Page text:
The report, and in particular Pragna Patel’s introduction, highlight how the UK authorities conspire with perpetrators due to UK Immigration policies.
The research reveals that there are 15,000 abandoned women in the Punjab alone. This is a significant problem that is going undetected and unaddressed in the UK.
By abandoning women in her country of origin, the man’s family are currently assured that she will be unable to fight for her legally guaranteed rights in the UK for her children, financial support and even divorce. There is the difficulty that the Home Office will not issue visas for women, and their children, to come to the UK. Women may be able to participate in their cases by video link, but my experience is that this is unsatisfactory and doesn’t guarantee a fair hearing. Also women in rural areas will be unable, in most cases, to access video links. This not only denies the women her human rights, but also her children are denied their right to their primary carer.
Disinformation is a recurring issue with in-laws advising victims that they have no legal rights, protections or services in the UK, and that if they alert anyone, they will be deported.
The report makes a series of key recommendations for change in the UK:
- Women who have resided in the UK should be entitled to claim under the Domestic Violence Rule and the Destitution and Domestic Violence Concession (DDDV);
- The issue of temporary visas to women as a matter of course to pursue their rights in UK courts;
- The right to domestic violence victims to a full immigration appeal – currently denied;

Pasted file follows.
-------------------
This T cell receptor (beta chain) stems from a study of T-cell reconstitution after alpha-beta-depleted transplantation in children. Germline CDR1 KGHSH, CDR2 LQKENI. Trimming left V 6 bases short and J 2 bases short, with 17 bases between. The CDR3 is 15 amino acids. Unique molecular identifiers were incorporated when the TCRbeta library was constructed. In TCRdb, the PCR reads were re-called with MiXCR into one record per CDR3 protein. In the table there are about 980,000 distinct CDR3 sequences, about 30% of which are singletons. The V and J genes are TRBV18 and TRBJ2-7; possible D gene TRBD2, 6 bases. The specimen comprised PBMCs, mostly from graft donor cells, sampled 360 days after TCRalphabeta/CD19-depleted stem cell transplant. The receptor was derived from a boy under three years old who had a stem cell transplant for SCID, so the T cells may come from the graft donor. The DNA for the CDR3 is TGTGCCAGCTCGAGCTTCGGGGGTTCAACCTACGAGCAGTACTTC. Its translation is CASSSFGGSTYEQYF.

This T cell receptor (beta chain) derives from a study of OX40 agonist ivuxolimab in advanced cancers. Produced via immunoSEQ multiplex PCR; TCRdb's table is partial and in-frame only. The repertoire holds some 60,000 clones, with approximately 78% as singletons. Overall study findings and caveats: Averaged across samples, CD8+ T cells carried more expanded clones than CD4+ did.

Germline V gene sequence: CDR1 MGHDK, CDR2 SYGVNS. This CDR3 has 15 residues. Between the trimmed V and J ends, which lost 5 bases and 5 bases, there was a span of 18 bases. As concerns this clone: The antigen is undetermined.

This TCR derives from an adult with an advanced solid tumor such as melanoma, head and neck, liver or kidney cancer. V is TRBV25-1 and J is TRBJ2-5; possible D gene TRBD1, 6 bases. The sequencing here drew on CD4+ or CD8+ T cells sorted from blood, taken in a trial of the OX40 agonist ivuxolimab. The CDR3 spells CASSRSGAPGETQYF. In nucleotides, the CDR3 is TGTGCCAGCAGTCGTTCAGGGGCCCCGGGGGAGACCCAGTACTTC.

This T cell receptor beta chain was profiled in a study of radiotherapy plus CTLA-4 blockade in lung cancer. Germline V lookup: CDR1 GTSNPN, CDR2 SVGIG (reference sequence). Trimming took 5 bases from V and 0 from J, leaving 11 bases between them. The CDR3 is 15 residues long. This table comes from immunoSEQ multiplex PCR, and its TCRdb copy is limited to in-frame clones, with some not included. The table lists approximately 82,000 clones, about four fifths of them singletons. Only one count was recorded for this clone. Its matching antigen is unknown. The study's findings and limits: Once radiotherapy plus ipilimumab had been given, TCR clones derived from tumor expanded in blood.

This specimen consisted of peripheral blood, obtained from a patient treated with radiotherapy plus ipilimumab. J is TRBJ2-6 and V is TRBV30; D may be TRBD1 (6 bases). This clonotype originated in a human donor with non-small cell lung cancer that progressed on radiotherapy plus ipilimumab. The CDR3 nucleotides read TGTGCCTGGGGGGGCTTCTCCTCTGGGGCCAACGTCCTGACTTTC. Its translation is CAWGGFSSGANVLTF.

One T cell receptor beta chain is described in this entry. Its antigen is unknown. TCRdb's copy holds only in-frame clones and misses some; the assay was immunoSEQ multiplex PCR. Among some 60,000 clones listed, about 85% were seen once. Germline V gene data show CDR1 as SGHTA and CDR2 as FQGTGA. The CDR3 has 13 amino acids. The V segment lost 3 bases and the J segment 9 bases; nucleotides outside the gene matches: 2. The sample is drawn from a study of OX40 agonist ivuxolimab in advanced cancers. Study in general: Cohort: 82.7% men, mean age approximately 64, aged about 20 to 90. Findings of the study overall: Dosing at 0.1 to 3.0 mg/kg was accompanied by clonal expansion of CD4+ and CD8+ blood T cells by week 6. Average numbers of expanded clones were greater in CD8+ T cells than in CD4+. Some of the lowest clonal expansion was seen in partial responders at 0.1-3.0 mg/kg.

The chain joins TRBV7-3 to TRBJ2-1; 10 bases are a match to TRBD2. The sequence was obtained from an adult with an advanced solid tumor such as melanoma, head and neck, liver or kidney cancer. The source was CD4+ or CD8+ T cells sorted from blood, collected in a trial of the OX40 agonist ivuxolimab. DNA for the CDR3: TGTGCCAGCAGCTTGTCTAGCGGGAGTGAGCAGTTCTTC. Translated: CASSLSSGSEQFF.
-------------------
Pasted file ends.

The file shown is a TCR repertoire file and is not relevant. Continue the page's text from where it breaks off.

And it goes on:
- Family law and immigration rights information to be given to all women when applying for their visa;
- A training programme for the judiciary about the social realities for migrant women regarding the stigma of marital breakdown;
- Better understanding of Stridhan (gifts from the bride’s family to the groom’s) dowry and other settlements so women are not left destitute;
- The UK Government is called upon to explore the possibility of reciprocal agreements between countries for enforcement of court orders in family law cases.
To this I would add the need for careful safety planning with people working with women vulnerable to this comprehensive form of abuse.
I have been working with these exact issues for over 25 years and have not seen such a descriptive comprehensive report of what these women are facing. We must all make sure that we are up to speed with how to identify those at risk of transnational abandonment.
Keir Starmer MP and Vera Baird PCC visited the Angelou Centre on 11th February 2016 to be updated about the position of BME/Migrant women and victims of violence. The report was presented to them. In a lively debate he heard from front line workers and survivors of abuse and the immigration and family justice system, including the situation with Legal Aid post LASPO. Keir Starmer has a special interest in VAWG and the Labour Party is currently reviewing the impact of LASPO and cuts to Legal Aid.